Justwealth has one of the most massive selections of portfolios, with over 70 portfolios based in more than 40 ETFs. On signing up, investors are assigned a portfolio manager and can pay an additional sum to avail services such as portfolio reviews and financial planning. Various accounts are supported by the robo-advisor and fees are charged as follows:

  • 0.5% for deposits below $500,000
  • 0.4% for deposits over $500,000
  • $4.99 monthly fee for portfolio sizes below $12,000

The service charges an additional MER of 0.25% and provides a $1 million insurance in collaboration with BBS Securities, Inc. Justwealth is particularly popular for its target-date RESP.

Some things that work for Justwealth are:

  • The huge selection of ETFs and portfolios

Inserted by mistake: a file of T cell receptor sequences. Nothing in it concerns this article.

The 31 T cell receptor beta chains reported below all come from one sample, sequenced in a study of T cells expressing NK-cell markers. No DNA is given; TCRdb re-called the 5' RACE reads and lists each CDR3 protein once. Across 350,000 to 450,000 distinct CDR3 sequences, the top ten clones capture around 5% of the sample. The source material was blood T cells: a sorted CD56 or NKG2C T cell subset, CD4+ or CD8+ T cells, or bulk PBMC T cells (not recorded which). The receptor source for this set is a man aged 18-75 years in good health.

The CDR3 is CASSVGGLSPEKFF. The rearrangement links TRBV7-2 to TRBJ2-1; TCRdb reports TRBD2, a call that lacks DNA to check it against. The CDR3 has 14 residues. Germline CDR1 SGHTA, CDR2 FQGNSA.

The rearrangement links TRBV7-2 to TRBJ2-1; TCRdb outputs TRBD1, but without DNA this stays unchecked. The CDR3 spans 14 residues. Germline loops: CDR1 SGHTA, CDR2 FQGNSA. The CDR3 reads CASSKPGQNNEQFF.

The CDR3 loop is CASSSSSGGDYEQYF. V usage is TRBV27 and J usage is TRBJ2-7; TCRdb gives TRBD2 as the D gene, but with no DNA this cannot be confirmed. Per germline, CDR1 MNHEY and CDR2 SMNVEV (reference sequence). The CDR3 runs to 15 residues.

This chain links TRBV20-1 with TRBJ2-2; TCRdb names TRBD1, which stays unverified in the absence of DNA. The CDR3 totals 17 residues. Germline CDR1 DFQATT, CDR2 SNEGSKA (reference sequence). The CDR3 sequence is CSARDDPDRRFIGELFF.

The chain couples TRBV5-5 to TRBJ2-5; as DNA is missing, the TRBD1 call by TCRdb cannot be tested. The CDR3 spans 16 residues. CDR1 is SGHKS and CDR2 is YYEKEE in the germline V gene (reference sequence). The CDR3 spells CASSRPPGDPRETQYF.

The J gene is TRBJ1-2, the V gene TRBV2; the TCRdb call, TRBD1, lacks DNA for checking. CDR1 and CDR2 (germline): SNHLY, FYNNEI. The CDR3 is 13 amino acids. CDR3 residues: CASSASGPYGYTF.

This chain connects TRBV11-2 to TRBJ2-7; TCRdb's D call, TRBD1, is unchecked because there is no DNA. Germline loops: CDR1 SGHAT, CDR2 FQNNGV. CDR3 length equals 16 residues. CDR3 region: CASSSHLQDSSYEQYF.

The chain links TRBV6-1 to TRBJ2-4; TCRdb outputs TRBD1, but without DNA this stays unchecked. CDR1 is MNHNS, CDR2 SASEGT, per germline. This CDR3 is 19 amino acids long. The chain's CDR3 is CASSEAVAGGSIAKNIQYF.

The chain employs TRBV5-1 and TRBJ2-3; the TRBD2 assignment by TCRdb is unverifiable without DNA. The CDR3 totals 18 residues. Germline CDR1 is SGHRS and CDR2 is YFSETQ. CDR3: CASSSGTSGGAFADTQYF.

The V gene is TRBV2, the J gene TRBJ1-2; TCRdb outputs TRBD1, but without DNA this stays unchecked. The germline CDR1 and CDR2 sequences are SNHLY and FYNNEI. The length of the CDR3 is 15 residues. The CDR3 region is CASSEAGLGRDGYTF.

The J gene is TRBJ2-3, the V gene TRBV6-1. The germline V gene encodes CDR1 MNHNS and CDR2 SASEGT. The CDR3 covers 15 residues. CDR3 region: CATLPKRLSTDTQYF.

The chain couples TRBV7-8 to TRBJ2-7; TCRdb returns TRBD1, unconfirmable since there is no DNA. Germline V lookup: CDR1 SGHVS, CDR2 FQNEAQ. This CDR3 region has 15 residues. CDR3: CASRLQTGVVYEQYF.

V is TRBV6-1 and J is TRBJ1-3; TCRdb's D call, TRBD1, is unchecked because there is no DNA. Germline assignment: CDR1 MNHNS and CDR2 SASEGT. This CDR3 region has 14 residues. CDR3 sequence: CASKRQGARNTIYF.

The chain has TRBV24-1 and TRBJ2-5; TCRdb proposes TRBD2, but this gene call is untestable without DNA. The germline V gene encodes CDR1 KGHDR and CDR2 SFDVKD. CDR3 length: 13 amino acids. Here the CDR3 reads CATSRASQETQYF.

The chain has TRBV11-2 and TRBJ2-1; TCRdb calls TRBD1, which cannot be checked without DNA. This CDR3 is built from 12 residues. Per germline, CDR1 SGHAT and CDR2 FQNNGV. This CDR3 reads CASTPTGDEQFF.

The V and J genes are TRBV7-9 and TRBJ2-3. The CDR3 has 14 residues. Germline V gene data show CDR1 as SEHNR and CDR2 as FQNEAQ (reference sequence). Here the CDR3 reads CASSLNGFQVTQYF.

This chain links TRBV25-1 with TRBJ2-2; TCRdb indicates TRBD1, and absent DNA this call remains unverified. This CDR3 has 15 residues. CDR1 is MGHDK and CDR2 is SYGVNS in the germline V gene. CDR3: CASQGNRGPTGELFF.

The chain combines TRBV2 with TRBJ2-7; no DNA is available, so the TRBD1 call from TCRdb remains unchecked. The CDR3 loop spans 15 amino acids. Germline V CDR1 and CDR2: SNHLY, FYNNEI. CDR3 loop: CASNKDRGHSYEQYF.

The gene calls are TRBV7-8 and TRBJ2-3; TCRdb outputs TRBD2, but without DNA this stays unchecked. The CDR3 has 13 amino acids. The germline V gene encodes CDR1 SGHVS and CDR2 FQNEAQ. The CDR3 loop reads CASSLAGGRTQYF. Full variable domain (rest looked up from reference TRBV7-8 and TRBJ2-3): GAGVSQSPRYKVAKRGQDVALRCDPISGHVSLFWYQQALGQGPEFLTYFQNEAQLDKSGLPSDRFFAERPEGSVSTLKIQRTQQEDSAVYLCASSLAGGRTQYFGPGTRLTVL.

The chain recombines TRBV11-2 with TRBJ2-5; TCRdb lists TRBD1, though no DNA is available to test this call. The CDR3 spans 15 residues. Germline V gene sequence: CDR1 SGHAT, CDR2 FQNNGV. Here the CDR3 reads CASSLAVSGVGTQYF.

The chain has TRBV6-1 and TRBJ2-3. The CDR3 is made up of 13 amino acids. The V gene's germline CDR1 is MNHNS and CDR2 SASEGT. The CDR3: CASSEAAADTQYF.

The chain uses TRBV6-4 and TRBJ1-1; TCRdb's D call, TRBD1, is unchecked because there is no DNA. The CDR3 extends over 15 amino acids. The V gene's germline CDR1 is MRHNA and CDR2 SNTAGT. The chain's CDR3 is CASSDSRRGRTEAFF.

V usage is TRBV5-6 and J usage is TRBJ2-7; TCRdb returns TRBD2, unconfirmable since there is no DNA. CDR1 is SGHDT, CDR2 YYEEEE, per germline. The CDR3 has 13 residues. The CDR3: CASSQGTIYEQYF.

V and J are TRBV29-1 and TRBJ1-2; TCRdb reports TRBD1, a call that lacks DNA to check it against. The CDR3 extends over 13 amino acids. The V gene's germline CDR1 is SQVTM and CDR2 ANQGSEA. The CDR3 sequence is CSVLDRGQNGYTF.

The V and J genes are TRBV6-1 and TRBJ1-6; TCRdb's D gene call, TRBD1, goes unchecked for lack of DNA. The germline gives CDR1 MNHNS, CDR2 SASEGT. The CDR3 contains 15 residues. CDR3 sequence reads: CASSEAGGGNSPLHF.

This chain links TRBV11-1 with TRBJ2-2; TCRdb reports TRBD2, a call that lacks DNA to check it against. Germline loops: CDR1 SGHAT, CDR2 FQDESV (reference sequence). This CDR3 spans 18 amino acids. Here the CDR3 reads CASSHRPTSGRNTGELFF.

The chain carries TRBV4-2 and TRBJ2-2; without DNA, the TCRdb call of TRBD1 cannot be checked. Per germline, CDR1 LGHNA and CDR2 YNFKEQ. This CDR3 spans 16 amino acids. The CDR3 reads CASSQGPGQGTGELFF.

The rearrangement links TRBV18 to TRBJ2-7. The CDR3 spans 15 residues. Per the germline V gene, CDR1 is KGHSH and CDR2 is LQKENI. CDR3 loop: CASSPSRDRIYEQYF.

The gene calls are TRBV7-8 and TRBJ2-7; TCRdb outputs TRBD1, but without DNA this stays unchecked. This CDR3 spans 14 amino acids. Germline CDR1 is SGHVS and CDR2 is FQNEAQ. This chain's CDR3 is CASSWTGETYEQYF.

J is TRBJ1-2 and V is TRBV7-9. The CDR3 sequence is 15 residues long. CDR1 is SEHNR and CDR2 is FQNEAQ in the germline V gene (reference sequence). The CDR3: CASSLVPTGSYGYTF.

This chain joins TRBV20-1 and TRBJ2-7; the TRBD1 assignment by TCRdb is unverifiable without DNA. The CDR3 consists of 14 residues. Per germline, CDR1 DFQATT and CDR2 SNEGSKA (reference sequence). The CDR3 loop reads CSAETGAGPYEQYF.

• A very direct pricing model
  • The option of receiving personalized advice
  • Specialization in target-date portfolios
  • A variety of non-registered and registered accounts available
  • Experienced management
  • Tax-efficient methods of investment employed

Users have complained of a website that isn’t as user-friendly as those of other robo-advisory services. Additionally, the minimum investment of $5,000 is relatively high (though you don’t need a minimum amount for RESP accounts).

ModernAdvisor